And on a broken reed he still did stay
His feeble steps, which shrunck when hard thereon he lay.


With him went Daunger, cloth'd in ragged weed

Made of Beares skin, that him more dreadfull made; Yet his owne face was dreadfull, ne did need Straunge horrour to deforme his griesly shade: A net in th' one hand, and a rusty blade In th' other was; this Mischiefe, that Mishap; With th' one his foes he threatned to invade, With th' other he his friends ment to enwrap: For whom he could not kill he practizd to entrap.


Next him was Feare, all arm'd from top to toe,
Yet thought himselfe not safe enough thereby,
But feard each shadow moving to and froe;
And, his owne armes when glittering he did spy
Or clashing heard, he fast away did fly,
As ashes pale of hew, and winged heeld;
And evermore on Daunger fixt his eye,

Gainst whom he alwayes bent a brasen shield,
Which his right hand unarmed fearefully did wield.

And her fayre lockes were woven up in gold:
She alway smyld, and in her hand did hold
An holy water Sprinckle, dipt in deowe,
With which she sprinckled favours manifold
On whom she list, and did great liking sheowe,
Great liking unto many, but true love to feowe.

With him went Hope in rancke, a handsome Mayd, 13
Of chearefull looke and lovely to behold;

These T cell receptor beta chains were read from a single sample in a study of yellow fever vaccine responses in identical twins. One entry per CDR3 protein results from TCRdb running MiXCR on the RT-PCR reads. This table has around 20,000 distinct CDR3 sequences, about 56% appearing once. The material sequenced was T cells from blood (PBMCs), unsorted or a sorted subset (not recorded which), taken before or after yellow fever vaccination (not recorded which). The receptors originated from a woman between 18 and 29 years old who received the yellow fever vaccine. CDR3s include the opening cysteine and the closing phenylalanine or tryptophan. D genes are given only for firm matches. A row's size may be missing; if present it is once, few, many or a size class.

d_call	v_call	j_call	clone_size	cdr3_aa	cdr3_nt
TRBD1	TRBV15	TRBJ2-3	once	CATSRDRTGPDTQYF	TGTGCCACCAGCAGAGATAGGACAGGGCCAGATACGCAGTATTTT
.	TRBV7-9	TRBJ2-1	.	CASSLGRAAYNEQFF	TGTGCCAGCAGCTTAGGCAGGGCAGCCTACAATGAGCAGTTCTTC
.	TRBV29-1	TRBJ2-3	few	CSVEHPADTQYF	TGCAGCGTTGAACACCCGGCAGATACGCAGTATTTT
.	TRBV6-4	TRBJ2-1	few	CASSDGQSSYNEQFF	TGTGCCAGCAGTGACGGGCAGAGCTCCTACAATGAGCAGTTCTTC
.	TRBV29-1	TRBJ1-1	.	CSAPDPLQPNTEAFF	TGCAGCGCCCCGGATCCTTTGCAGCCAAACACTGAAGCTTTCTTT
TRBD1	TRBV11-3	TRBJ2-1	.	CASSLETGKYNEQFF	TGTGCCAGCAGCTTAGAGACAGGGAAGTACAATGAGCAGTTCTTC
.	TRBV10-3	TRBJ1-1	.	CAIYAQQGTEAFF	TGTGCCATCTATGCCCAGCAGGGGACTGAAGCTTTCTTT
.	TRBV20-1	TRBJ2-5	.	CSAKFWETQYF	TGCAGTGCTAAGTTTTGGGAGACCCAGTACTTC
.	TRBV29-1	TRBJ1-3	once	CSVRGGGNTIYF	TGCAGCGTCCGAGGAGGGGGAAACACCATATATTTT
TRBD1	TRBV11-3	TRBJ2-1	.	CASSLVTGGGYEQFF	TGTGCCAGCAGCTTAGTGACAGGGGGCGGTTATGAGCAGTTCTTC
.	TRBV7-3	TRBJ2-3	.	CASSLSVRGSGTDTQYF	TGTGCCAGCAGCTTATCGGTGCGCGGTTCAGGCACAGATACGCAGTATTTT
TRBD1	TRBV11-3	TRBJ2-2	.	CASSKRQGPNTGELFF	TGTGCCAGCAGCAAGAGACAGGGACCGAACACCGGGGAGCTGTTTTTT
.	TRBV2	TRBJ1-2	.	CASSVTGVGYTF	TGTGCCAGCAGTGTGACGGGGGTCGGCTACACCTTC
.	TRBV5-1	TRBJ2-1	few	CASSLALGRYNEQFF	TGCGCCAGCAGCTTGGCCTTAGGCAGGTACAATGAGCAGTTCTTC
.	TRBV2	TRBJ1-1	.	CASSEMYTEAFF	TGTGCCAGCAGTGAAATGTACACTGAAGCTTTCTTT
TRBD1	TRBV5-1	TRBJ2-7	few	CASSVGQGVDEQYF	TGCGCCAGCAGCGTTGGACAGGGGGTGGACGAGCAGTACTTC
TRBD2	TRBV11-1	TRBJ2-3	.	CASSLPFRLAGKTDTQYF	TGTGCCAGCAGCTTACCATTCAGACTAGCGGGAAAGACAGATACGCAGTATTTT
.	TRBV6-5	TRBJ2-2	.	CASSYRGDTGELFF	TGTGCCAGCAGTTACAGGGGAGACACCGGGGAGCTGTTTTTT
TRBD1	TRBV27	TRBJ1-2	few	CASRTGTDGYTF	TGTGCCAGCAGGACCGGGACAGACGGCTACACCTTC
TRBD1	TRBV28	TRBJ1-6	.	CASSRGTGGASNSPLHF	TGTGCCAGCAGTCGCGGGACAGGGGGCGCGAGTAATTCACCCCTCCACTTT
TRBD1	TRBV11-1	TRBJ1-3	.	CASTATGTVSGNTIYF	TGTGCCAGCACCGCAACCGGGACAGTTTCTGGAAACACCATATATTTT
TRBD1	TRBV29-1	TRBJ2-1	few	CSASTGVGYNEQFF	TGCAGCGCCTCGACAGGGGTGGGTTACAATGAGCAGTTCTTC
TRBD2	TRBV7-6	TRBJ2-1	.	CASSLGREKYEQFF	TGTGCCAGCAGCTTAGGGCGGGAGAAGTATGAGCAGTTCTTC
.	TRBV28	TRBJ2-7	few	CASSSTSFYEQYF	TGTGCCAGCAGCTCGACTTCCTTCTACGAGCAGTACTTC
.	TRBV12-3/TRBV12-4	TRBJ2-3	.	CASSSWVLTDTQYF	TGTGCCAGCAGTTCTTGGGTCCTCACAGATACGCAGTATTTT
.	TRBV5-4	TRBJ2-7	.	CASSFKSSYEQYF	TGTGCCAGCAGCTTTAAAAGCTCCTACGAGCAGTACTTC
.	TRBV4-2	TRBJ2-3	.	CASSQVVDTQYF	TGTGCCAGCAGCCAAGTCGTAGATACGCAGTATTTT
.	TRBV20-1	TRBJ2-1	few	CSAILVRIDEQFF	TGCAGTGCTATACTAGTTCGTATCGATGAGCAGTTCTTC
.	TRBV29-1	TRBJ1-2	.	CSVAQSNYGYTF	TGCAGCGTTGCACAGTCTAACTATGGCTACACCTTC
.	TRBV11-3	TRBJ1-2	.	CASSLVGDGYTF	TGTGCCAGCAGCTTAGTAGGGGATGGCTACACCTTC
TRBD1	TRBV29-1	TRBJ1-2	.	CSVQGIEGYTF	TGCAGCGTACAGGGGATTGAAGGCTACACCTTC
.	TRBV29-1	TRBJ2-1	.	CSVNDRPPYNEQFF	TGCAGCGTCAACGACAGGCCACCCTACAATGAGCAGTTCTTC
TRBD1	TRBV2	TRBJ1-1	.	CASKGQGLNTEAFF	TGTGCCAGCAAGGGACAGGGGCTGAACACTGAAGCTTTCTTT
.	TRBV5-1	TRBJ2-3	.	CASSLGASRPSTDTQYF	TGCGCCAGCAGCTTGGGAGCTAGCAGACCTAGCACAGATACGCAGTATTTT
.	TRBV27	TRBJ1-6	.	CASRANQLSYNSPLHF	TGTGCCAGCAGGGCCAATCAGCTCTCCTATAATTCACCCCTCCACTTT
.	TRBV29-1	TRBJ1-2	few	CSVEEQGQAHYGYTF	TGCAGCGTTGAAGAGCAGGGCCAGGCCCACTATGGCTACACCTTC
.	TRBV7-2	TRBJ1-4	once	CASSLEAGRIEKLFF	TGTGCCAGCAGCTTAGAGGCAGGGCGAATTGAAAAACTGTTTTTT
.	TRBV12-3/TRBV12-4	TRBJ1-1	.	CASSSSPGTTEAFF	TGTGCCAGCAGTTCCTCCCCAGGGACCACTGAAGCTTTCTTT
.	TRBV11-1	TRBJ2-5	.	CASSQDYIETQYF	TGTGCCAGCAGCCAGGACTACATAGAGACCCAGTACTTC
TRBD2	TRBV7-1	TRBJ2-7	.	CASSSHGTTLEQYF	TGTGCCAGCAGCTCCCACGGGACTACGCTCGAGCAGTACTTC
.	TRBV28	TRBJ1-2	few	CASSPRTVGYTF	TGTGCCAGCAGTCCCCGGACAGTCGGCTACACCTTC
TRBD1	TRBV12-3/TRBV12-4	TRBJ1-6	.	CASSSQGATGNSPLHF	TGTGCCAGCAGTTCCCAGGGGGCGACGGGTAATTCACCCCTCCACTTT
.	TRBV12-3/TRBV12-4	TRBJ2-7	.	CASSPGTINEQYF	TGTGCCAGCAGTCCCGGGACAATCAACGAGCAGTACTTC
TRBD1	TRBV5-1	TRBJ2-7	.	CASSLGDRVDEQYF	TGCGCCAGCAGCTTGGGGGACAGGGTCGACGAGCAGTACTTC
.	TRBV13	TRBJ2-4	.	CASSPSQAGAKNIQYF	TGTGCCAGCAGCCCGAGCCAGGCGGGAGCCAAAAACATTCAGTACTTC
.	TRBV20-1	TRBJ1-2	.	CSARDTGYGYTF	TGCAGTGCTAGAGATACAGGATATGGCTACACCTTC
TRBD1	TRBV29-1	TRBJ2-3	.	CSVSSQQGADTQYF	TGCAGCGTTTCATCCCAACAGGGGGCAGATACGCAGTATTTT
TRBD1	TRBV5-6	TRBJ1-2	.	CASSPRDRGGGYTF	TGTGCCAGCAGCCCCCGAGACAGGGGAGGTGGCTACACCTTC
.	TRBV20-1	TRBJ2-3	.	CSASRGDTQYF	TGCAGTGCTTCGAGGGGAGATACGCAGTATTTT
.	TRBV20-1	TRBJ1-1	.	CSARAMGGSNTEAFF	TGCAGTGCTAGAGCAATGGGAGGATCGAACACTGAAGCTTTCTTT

In silken samite she was light arayd,


And after them Dissemblaunce and Suspect

Marcht in one rancke, yet an unequall paire; For She was gentle and of milde aspect, Courteous to all and seeming debonaire, Goodly adorned and exceeding faire ; Yet was that all but paynted and purloynd, And her bright browes were deckt with borrowed haire; Her deeds were forged, and her words false coynd, And alwaies in her hand two clewes of silke she twynd:

But He was fowle, ill favoured, and grim,

Under his eiebrowes looking still askaunce;
And ever, as Dissemblaunce laught on him,
He lowrd on Her with daungerous eye-glaunce,
Shewing his nature in his countenaunce;
His rolling eies did never rest in place,

But walkte each where for feare of hid mischaunce,
Holding a lattis still before his face,

Through which he stil did peep as forward he did




Next him went Griefe and Fury matcht yfere;
Griefe all in sable sorrowfully clad,

Downe hanging his dull head with heavy chere,
Yet inly being more then seeming sad:
A paire of pincers in his hand he had,
With which he pinched people to the hart,
That from thenceforth a wretched life they ladd,
In wilfull languor and consuming smart,
Dying each day with inward wounds of dolours dart.


But Fury was full ill appareiled

In rags, that naked nigh she did appeare,
With ghastly looks and dreadfull drerihed;
And from her backe her garments she did teare,